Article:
The survey carried out by Spain’s Consumers Organization (OCU) examined the public spending on street cleaning services as well as public perception to rank the cities based on how clean they were.
Those in the north of Spain fared better than those in the south, with seven out of the top ten ranked as cleanest being in Asturias, Galicia, the Basque Country, La Rioja and Navarra.
Those in the bottom out of 60 cities analyzed included Madrid, Alicante, Valencia and four provincial capitals in Andalusia.
People were asked to rate their City councils based on the cleaning services they provided but Madrid, which spends the most per capita – at 78 euros per head per annum – performed the worst while Oviedo – which spends just 52 euros a year on each of its residents – came out tops.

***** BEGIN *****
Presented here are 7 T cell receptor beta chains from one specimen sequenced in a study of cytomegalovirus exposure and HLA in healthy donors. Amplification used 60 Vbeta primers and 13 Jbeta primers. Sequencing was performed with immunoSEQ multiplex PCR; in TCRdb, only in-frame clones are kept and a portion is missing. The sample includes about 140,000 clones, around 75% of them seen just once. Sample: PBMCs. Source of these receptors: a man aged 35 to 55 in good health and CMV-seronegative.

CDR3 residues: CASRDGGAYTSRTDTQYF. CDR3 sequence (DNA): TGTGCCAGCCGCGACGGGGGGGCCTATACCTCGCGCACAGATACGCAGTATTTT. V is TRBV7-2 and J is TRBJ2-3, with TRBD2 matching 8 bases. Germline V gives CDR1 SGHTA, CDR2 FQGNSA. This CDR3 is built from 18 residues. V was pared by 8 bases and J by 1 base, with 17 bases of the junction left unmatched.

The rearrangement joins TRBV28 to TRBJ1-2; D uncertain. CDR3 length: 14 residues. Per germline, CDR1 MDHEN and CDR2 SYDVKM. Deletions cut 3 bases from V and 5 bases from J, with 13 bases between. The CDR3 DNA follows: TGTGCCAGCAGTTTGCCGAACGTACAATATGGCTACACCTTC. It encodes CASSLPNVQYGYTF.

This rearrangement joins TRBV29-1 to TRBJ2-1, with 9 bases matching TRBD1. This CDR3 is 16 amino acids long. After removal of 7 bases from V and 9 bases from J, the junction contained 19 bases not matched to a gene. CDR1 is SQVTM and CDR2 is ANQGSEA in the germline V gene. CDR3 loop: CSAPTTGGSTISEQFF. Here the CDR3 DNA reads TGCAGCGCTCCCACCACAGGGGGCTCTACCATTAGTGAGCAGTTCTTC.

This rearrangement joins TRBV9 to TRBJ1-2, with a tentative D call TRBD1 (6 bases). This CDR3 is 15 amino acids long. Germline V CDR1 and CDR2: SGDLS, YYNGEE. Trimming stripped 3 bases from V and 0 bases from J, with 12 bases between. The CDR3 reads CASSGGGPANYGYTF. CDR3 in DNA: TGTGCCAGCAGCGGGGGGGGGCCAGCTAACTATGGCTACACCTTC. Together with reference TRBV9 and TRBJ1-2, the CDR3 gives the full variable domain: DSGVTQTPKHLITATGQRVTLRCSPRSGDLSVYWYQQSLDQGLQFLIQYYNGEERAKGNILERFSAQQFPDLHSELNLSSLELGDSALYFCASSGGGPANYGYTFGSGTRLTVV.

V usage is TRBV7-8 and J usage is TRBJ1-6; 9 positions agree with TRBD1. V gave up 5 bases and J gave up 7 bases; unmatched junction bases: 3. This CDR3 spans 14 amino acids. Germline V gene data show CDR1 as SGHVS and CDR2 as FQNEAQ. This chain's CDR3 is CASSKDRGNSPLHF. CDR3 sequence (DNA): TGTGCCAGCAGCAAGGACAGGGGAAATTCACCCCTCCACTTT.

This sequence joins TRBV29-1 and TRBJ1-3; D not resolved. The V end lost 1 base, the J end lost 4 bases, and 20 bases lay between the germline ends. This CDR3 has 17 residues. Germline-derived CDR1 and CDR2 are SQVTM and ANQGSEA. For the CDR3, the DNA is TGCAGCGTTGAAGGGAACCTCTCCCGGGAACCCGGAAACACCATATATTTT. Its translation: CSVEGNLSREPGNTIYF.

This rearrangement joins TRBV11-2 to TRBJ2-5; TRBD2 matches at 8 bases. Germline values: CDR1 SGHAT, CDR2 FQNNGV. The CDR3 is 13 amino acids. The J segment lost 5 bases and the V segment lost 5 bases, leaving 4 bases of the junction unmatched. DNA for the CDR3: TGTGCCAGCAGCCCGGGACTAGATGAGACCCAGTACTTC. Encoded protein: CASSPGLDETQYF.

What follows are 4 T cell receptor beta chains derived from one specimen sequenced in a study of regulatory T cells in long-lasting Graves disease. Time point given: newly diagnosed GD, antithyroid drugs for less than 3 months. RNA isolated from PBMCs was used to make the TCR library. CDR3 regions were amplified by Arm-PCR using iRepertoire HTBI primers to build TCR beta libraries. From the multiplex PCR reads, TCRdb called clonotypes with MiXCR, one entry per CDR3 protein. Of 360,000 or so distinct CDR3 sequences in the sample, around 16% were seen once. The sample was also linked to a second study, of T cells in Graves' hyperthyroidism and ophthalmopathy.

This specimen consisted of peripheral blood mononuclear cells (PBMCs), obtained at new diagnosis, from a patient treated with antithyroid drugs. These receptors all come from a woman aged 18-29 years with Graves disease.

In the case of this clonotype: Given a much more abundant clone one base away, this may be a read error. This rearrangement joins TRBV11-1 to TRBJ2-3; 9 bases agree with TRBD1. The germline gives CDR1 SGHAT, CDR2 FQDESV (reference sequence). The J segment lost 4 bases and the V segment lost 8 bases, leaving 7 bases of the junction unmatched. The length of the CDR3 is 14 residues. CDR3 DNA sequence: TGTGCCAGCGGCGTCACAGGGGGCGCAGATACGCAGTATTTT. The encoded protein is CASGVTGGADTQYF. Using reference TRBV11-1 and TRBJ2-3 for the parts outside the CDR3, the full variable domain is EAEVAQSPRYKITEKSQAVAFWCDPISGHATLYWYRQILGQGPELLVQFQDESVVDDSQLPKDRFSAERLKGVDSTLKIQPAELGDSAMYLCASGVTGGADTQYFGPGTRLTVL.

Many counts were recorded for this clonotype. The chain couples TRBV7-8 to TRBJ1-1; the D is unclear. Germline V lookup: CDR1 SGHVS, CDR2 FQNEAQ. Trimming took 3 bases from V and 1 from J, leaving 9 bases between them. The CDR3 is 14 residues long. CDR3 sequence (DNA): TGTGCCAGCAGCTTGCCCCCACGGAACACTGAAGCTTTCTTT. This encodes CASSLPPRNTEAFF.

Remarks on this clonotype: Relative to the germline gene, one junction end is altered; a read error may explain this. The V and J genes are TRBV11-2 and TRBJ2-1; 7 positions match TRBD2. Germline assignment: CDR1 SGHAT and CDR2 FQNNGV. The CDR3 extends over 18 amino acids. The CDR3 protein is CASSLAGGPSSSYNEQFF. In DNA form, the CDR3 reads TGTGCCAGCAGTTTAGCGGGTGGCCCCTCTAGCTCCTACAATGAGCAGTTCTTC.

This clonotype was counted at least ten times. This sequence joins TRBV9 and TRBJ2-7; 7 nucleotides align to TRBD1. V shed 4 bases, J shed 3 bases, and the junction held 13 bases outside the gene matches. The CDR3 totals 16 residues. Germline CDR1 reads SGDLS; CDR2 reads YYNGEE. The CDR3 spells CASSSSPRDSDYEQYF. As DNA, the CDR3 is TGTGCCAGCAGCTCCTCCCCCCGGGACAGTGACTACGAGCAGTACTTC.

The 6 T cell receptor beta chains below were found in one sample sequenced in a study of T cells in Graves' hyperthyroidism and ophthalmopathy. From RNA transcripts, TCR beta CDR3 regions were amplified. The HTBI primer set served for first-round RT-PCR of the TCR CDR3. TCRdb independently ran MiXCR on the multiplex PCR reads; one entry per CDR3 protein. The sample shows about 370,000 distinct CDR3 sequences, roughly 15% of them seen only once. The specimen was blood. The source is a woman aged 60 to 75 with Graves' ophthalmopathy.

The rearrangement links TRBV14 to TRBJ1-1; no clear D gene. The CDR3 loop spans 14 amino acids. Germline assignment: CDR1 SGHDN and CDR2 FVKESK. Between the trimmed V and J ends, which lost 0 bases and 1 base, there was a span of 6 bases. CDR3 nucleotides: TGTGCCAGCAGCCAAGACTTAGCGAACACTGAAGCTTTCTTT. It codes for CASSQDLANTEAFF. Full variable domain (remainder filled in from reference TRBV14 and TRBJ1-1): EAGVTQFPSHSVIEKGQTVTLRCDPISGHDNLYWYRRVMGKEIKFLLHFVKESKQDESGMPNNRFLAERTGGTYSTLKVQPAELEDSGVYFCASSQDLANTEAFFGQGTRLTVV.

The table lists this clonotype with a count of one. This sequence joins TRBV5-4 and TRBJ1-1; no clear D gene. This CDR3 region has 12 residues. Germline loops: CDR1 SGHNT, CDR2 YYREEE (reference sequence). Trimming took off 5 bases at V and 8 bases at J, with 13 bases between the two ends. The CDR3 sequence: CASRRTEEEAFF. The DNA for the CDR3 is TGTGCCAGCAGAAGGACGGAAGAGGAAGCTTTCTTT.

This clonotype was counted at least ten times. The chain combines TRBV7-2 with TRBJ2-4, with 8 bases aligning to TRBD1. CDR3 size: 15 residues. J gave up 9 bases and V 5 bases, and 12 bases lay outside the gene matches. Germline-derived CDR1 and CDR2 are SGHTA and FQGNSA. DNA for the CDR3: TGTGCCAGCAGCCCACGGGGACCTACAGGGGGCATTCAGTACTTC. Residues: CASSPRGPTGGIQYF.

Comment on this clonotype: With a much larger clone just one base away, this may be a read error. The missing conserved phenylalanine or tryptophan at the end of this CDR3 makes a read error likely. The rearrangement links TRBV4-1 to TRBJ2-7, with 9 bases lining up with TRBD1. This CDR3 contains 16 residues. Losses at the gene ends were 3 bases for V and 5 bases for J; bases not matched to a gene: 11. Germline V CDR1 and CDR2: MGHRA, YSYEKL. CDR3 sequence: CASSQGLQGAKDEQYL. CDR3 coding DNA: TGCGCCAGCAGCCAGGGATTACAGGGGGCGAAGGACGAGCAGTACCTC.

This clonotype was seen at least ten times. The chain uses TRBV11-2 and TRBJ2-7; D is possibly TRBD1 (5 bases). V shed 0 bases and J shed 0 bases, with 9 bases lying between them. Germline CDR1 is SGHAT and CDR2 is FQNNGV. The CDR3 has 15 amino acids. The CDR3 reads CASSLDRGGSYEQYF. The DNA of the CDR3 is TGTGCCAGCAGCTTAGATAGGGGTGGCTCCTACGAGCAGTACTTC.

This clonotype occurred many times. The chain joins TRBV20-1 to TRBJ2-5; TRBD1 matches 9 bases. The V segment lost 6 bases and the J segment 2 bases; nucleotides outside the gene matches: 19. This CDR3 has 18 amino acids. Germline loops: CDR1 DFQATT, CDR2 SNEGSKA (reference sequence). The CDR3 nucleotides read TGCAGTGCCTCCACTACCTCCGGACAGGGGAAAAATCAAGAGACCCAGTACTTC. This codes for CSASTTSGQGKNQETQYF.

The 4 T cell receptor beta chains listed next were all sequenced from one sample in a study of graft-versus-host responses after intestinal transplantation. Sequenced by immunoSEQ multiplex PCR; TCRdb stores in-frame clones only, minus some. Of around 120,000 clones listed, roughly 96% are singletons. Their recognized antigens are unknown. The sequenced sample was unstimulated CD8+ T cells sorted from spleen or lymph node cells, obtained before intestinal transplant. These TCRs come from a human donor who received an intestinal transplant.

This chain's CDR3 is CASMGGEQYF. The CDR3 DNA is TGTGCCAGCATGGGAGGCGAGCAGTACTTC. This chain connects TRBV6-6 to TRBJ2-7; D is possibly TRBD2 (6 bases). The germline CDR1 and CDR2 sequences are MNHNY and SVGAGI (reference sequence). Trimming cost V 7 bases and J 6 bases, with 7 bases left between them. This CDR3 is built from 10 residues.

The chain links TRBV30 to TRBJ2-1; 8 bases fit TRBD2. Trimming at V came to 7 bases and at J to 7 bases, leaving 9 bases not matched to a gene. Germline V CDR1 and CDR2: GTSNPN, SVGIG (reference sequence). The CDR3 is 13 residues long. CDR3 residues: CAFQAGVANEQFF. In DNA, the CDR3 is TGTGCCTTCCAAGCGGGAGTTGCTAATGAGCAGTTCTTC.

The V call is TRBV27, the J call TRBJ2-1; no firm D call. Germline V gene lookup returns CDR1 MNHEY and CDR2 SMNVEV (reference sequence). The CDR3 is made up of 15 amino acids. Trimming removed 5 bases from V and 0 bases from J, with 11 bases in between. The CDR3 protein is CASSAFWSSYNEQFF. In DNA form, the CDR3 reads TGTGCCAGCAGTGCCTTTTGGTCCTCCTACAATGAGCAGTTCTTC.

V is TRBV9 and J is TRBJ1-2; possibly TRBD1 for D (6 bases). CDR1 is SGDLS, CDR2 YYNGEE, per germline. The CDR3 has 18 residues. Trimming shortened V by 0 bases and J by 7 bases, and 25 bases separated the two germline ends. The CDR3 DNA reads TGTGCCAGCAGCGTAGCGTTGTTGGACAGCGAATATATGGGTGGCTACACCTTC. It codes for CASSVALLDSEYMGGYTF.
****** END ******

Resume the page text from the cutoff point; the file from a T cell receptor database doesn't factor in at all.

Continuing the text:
The study, which was last carried out four years ago, showed the extent to which austerity measures had seen municipal cleaning budgets slashed.
“Those cities that plummeted down the cleanliness scale since 2011 have been the cities suffering the biggest budget cuts; Cuenca, Valencia and Zaragoza,” read the conclusion of the OCU report.
In November 2013 Madrid turned into a "stink city" when its street refuse collectors went on strike.